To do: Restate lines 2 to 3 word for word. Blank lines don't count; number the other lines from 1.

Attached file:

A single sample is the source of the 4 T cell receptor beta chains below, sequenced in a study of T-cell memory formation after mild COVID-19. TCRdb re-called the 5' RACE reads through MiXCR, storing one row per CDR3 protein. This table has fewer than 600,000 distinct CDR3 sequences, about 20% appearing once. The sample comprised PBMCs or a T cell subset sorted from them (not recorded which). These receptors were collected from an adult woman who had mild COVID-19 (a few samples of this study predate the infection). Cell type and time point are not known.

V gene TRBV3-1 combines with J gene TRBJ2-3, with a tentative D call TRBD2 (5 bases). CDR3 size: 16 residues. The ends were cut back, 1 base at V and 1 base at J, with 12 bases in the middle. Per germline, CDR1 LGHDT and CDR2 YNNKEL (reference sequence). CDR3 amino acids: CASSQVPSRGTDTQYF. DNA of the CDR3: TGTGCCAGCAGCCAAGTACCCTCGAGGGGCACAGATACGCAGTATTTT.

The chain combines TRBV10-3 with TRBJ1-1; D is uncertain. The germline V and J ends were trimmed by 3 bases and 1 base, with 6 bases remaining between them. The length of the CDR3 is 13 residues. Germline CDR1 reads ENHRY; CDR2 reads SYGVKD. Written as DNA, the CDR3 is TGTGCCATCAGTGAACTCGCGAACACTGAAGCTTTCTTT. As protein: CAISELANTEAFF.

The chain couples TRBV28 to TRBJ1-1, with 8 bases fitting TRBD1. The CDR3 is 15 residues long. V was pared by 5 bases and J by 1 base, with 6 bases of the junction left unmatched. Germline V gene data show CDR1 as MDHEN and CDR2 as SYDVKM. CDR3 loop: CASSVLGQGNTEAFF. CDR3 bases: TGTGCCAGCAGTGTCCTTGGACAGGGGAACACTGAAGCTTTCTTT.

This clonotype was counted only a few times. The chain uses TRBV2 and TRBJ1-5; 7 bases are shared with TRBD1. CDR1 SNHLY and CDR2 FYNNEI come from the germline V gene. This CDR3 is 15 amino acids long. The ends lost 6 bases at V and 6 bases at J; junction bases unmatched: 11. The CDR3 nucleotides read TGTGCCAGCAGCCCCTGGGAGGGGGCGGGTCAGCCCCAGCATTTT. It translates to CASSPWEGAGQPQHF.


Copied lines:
V gene TRBV3-1 combines with J gene TRBJ2-3, with a tentative D call TRBD2 (5 bases). CDR3 size: 16 residues. The ends were cut back, 1 base at V and 1 base at J, with 12 bases in the middle. Per germline, CDR1 LGHDT and CDR2 YNNKEL (reference sequence). CDR3 amino acids: CASSQVPSRGTDTQYF. DNA of the CDR3: TGTGCCAGCAGCCAAGTACCCTCGAGGGGCACAGATACGCAGTATTTT.

The chain combines TRBV10-3 with TRBJ1-1; D is uncertain. The germline V and J ends were trimmed by 3 bases and 1 base, with 6 bases remaining between them. The length of the CDR3 is 13 residues. Germline CDR1 reads ENHRY; CDR2 reads SYGVKD. Written as DNA, the CDR3 is TGTGCCATCAGTGAACTCGCGAACACTGAAGCTTTCTTT. As protein: CAISELANTEAFF.